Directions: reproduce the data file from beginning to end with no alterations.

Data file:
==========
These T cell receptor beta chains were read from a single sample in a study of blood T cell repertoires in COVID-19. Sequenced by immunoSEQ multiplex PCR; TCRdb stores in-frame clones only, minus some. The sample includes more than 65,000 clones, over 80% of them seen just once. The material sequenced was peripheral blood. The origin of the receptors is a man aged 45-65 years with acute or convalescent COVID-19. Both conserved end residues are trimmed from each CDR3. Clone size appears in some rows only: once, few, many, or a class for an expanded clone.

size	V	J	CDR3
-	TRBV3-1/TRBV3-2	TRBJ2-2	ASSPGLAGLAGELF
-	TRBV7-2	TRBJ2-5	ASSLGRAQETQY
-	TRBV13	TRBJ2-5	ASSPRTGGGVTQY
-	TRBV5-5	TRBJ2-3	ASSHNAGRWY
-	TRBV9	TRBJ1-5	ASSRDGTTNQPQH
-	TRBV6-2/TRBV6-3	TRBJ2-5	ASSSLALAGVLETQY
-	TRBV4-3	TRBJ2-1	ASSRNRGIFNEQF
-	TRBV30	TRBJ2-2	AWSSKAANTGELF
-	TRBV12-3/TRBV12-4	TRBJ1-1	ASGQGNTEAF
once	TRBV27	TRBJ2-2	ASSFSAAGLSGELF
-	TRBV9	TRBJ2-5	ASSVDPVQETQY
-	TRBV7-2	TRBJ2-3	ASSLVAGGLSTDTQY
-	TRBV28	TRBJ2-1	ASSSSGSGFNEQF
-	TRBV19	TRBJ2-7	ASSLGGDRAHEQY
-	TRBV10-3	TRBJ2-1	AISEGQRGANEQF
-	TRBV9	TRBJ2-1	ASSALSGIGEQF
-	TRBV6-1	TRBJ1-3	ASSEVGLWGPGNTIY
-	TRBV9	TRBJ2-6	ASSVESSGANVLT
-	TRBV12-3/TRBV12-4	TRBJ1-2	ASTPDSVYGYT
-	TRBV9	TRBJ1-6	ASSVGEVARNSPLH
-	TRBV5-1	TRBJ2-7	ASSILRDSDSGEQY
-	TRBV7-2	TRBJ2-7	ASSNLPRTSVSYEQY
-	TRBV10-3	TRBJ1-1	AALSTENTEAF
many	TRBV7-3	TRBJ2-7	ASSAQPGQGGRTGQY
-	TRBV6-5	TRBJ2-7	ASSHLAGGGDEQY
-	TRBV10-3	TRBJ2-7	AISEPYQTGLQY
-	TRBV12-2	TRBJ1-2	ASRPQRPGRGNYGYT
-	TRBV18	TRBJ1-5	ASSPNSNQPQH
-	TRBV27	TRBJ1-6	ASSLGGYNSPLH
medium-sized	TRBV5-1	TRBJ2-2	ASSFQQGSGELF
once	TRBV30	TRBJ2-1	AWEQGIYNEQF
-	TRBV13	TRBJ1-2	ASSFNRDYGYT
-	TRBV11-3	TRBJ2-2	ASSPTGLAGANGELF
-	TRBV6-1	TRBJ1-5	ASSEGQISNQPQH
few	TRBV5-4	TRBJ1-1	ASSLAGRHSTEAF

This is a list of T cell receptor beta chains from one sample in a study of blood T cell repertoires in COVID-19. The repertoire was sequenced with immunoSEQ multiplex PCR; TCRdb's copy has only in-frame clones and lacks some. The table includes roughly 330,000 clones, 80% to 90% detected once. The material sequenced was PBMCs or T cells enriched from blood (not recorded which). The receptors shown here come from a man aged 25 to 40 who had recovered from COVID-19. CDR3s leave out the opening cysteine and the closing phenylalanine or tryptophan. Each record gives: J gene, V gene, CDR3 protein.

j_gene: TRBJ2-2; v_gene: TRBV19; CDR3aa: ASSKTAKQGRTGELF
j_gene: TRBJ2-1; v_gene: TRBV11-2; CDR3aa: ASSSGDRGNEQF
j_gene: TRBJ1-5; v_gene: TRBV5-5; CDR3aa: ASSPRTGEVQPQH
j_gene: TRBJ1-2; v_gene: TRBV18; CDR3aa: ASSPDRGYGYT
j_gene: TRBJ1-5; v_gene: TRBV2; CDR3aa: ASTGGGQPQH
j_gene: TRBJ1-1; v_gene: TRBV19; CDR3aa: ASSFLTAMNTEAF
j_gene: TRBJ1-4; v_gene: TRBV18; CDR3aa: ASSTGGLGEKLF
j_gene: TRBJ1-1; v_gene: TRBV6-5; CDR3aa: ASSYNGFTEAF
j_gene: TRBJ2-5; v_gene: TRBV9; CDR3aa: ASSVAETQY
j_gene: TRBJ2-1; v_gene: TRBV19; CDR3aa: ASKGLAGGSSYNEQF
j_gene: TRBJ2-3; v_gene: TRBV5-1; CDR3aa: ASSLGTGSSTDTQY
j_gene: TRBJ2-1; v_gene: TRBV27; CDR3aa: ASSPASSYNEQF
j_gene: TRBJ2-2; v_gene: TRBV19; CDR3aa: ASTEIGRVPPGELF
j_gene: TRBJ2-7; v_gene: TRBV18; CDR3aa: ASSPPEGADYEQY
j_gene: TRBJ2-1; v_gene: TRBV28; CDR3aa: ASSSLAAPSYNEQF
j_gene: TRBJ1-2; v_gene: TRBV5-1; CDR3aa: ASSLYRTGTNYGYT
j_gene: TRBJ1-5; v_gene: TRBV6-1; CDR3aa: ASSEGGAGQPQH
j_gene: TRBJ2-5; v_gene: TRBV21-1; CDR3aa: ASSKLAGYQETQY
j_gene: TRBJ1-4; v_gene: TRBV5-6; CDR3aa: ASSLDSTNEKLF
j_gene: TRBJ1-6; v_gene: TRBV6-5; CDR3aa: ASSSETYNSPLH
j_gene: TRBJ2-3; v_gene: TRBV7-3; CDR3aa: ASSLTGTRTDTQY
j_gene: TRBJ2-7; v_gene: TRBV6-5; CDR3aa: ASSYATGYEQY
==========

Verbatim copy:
These T cell receptor beta chains were read from a single sample in a study of blood T cell repertoires in COVID-19. Sequenced by immunoSEQ multiplex PCR; TCRdb stores in-frame clones only, minus some. The sample includes more than 65,000 clones, over 80% of them seen just once. The material sequenced was peripheral blood. The origin of the receptors is a man aged 45-65 years with acute or convalescent COVID-19. Both conserved end residues are trimmed from each CDR3. Clone size appears in some rows only: once, few, many, or a class for an expanded clone.

size	V	J	CDR3
-	TRBV3-1/TRBV3-2	TRBJ2-2	ASSPGLAGLAGELF
-	TRBV7-2	TRBJ2-5	ASSLGRAQETQY
-	TRBV13	TRBJ2-5	ASSPRTGGGVTQY
-	TRBV5-5	TRBJ2-3	ASSHNAGRWY
-	TRBV9	TRBJ1-5	ASSRDGTTNQPQH
-	TRBV6-2/TRBV6-3	TRBJ2-5	ASSSLALAGVLETQY
-	TRBV4-3	TRBJ2-1	ASSRNRGIFNEQF
-	TRBV30	TRBJ2-2	AWSSKAANTGELF
-	TRBV12-3/TRBV12-4	TRBJ1-1	ASGQGNTEAF
once	TRBV27	TRBJ2-2	ASSFSAAGLSGELF
-	TRBV9	TRBJ2-5	ASSVDPVQETQY
-	TRBV7-2	TRBJ2-3	ASSLVAGGLSTDTQY
-	TRBV28	TRBJ2-1	ASSSSGSGFNEQF
-	TRBV19	TRBJ2-7	ASSLGGDRAHEQY
-	TRBV10-3	TRBJ2-1	AISEGQRGANEQF
-	TRBV9	TRBJ2-1	ASSALSGIGEQF
-	TRBV6-1	TRBJ1-3	ASSEVGLWGPGNTIY
-	TRBV9	TRBJ2-6	ASSVESSGANVLT
-	TRBV12-3/TRBV12-4	TRBJ1-2	ASTPDSVYGYT
-	TRBV9	TRBJ1-6	ASSVGEVARNSPLH
-	TRBV5-1	TRBJ2-7	ASSILRDSDSGEQY
-	TRBV7-2	TRBJ2-7	ASSNLPRTSVSYEQY
-	TRBV10-3	TRBJ1-1	AALSTENTEAF
many	TRBV7-3	TRBJ2-7	ASSAQPGQGGRTGQY
-	TRBV6-5	TRBJ2-7	ASSHLAGGGDEQY
-	TRBV10-3	TRBJ2-7	AISEPYQTGLQY
-	TRBV12-2	TRBJ1-2	ASRPQRPGRGNYGYT
-	TRBV18	TRBJ1-5	ASSPNSNQPQH
-	TRBV27	TRBJ1-6	ASSLGGYNSPLH
medium-sized	TRBV5-1	TRBJ2-2	ASSFQQGSGELF
once	TRBV30	TRBJ2-1	AWEQGIYNEQF
-	TRBV13	TRBJ1-2	ASSFNRDYGYT
-	TRBV11-3	TRBJ2-2	ASSPTGLAGANGELF
-	TRBV6-1	TRBJ1-5	ASSEGQISNQPQH
few	TRBV5-4	TRBJ1-1	ASSLAGRHSTEAF

This is a list of T cell receptor beta chains from one sample in a study of blood T cell repertoires in COVID-19. The repertoire was sequenced with immunoSEQ multiplex PCR; TCRdb's copy has only in-frame clones and lacks some. The table includes roughly 330,000 clones, 80% to 90% detected once. The material sequenced was PBMCs or T cells enriched from blood (not recorded which). The receptors shown here come from a man aged 25 to 40 who had recovered from COVID-19. CDR3s leave out the opening cysteine and the closing phenylalanine or tryptophan. Each record gives: J gene, V gene, CDR3 protein.

j_gene: TRBJ2-2; v_gene: TRBV19; CDR3aa: ASSKTAKQGRTGELF
j_gene: TRBJ2-1; v_gene: TRBV11-2; CDR3aa: ASSSGDRGNEQF
j_gene: TRBJ1-5; v_gene: TRBV5-5; CDR3aa: ASSPRTGEVQPQH
j_gene: TRBJ1-2; v_gene: TRBV18; CDR3aa: ASSPDRGYGYT
j_gene: TRBJ1-5; v_gene: TRBV2; CDR3aa: ASTGGGQPQH
j_gene: TRBJ1-1; v_gene: TRBV19; CDR3aa: ASSFLTAMNTEAF
j_gene: TRBJ1-4; v_gene: TRBV18; CDR3aa: ASSTGGLGEKLF
j_gene: TRBJ1-1; v_gene: TRBV6-5; CDR3aa: ASSYNGFTEAF
j_gene: TRBJ2-5; v_gene: TRBV9; CDR3aa: ASSVAETQY
j_gene: TRBJ2-1; v_gene: TRBV19; CDR3aa: ASKGLAGGSSYNEQF
j_gene: TRBJ2-3; v_gene: TRBV5-1; CDR3aa: ASSLGTGSSTDTQY
j_gene: TRBJ2-1; v_gene: TRBV27; CDR3aa: ASSPASSYNEQF
j_gene: TRBJ2-2; v_gene: TRBV19; CDR3aa: ASTEIGRVPPGELF
j_gene: TRBJ2-7; v_gene: TRBV18; CDR3aa: ASSPPEGADYEQY
j_gene: TRBJ2-1; v_gene: TRBV28; CDR3aa: ASSSLAAPSYNEQF
j_gene: TRBJ1-2; v_gene: TRBV5-1; CDR3aa: ASSLYRTGTNYGYT
j_gene: TRBJ1-5; v_gene: TRBV6-1; CDR3aa: ASSEGGAGQPQH
j_gene: TRBJ2-5; v_gene: TRBV21-1; CDR3aa: ASSKLAGYQETQY
j_gene: TRBJ1-4; v_gene: TRBV5-6; CDR3aa: ASSLDSTNEKLF
j_gene: TRBJ1-6; v_gene: TRBV6-5; CDR3aa: ASSSETYNSPLH
j_gene: TRBJ2-3; v_gene: TRBV7-3; CDR3aa: ASSLTGTRTDTQY
j_gene: TRBJ2-7; v_gene: TRBV6-5; CDR3aa: ASSYATGYEQY